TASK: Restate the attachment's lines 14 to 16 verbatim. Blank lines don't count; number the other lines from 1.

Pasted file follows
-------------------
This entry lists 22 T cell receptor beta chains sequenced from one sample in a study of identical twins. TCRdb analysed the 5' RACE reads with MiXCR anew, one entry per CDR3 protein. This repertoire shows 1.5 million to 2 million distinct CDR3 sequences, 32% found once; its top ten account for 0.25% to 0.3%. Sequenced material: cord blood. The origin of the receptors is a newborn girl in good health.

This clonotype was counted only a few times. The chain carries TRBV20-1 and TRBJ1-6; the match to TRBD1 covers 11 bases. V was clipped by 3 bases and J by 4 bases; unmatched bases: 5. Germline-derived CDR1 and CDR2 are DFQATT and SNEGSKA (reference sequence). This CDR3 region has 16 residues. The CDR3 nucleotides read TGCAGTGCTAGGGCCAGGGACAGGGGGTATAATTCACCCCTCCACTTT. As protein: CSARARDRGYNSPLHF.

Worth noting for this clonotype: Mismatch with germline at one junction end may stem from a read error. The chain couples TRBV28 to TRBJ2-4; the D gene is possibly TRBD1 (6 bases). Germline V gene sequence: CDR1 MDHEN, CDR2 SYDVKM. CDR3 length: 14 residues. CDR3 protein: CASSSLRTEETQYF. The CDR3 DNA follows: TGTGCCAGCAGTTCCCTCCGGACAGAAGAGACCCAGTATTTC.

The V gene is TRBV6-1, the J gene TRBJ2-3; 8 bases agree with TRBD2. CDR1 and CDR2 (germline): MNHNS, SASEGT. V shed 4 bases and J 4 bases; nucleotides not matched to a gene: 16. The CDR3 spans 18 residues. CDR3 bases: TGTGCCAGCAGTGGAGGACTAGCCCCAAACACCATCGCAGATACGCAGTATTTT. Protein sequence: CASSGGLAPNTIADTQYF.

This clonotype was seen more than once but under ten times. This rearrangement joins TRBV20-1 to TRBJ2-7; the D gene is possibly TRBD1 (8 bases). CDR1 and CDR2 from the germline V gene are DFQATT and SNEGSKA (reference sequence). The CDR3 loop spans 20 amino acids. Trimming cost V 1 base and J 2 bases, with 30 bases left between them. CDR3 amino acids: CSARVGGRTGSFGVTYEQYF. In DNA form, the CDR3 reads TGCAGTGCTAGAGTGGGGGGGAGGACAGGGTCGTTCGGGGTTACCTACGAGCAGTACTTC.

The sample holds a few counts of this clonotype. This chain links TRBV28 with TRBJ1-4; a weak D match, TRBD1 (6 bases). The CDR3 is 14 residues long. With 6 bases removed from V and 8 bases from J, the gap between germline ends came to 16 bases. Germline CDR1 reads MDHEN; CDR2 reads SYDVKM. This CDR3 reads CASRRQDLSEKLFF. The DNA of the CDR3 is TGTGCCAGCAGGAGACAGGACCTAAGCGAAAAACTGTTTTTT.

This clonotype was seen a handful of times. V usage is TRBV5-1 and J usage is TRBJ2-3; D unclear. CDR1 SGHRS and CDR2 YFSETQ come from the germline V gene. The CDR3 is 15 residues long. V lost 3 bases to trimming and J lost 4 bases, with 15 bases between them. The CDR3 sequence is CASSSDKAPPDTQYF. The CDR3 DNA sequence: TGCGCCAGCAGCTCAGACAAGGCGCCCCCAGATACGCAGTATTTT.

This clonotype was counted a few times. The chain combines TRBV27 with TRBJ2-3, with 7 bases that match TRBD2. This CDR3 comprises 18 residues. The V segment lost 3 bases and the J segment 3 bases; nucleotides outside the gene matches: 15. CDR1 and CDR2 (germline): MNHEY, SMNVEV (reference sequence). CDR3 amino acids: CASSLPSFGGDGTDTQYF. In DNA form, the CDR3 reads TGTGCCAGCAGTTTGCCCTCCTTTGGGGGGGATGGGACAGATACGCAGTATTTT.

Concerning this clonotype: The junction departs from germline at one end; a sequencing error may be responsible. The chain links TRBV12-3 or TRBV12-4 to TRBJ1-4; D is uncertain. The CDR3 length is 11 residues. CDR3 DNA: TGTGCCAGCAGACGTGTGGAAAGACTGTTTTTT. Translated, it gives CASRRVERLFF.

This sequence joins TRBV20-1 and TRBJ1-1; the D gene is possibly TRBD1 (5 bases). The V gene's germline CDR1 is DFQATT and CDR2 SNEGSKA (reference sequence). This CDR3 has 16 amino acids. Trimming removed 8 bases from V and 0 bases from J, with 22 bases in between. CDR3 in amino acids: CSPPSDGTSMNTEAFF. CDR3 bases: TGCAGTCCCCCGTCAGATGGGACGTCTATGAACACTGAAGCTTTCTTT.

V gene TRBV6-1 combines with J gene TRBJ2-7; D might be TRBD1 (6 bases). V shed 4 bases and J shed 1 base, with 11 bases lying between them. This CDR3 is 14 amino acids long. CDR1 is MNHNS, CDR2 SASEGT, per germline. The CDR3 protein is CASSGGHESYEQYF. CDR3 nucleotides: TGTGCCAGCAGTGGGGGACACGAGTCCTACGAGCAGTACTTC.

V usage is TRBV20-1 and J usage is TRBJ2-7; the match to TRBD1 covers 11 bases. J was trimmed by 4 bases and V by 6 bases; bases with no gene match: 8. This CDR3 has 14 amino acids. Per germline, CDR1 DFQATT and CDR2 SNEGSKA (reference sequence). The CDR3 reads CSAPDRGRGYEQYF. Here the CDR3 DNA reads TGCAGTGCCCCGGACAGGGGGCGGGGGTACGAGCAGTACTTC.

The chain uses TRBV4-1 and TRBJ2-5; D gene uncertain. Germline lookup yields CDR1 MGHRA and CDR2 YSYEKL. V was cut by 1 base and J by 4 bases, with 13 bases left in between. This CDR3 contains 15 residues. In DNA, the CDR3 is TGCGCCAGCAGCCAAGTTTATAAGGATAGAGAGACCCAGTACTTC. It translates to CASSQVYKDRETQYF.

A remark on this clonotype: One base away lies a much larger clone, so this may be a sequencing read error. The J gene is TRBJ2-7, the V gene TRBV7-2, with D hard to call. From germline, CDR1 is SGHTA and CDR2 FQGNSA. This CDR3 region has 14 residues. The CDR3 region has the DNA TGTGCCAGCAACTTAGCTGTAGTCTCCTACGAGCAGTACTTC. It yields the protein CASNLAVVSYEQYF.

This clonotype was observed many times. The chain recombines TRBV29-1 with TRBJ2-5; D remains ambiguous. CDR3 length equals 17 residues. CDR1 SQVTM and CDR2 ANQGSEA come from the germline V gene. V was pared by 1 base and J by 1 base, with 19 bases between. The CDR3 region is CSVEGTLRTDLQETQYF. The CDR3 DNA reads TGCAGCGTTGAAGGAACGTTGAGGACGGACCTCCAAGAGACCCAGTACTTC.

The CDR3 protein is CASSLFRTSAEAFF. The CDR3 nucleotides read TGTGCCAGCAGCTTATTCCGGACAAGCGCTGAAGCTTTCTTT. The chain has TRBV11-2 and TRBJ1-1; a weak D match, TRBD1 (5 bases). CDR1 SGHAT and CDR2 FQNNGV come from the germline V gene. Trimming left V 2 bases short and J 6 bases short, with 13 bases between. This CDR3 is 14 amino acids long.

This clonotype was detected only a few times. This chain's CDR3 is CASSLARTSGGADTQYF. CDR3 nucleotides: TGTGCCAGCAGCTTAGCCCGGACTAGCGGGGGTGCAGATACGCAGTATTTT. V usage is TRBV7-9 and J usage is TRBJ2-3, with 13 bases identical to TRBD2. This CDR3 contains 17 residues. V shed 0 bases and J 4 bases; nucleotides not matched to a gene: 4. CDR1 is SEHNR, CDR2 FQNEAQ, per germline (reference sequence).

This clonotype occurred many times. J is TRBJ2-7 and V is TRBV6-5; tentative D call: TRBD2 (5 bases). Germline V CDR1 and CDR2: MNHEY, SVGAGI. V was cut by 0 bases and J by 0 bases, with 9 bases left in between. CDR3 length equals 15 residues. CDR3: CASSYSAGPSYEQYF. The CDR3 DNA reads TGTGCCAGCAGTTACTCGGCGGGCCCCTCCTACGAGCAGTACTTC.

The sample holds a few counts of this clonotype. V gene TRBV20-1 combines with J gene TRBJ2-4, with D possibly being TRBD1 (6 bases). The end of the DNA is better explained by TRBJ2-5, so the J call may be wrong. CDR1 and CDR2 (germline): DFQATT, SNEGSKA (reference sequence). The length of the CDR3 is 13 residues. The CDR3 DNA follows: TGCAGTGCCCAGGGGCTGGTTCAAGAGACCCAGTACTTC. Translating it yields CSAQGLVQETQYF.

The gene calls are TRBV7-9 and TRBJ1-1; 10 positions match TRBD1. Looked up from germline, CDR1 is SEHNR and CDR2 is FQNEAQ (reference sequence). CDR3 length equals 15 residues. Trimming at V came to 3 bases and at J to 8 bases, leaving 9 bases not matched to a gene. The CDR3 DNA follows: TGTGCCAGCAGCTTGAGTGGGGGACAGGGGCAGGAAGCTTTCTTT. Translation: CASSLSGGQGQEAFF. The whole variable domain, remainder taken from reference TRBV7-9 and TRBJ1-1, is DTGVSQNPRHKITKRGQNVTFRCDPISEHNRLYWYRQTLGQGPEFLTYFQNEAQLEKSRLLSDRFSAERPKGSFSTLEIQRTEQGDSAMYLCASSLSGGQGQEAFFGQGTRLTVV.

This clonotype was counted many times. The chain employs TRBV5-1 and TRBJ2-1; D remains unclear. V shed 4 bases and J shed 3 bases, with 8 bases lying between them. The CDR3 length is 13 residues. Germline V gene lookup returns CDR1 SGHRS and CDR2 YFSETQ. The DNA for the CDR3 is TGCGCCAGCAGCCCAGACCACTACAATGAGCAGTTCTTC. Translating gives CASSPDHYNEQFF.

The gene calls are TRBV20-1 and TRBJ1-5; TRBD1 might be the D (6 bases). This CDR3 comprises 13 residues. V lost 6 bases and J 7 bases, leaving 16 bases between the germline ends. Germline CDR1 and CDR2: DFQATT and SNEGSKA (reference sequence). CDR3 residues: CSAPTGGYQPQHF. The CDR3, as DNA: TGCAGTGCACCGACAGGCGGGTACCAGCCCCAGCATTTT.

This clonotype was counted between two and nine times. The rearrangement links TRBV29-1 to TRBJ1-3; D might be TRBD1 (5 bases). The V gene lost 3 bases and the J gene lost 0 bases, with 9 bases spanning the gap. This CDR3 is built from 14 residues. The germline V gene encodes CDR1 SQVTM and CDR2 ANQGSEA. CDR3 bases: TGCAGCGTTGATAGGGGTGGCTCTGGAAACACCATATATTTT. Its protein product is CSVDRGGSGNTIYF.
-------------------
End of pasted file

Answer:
A remark on this clonotype: One base away lies a much larger clone, so this may be a sequencing read error. The J gene is TRBJ2-7, the V gene TRBV7-2, with D hard to call. From germline, CDR1 is SGHTA and CDR2 FQGNSA. This CDR3 region has 14 residues. The CDR3 region has the DNA TGTGCCAGCAACTTAGCTGTAGTCTCCTACGAGCAGTACTTC. It yields the protein CASNLAVVSYEQYF.

This clonotype was observed many times. The chain recombines TRBV29-1 with TRBJ2-5; D remains ambiguous. CDR3 length equals 17 residues. CDR1 SQVTM and CDR2 ANQGSEA come from the germline V gene. V was pared by 1 base and J by 1 base, with 19 bases between. The CDR3 region is CSVEGTLRTDLQETQYF. The CDR3 DNA reads TGCAGCGTTGAAGGAACGTTGAGGACGGACCTCCAAGAGACCCAGTACTTC.

The CDR3 protein is CASSLFRTSAEAFF. The CDR3 nucleotides read TGTGCCAGCAGCTTATTCCGGACAAGCGCTGAAGCTTTCTTT. The chain has TRBV11-2 and TRBJ1-1; a weak D match, TRBD1 (5 bases). CDR1 SGHAT and CDR2 FQNNGV come from the germline V gene. Trimming left V 2 bases short and J 6 bases short, with 13 bases between. This CDR3 is 14 amino acids long.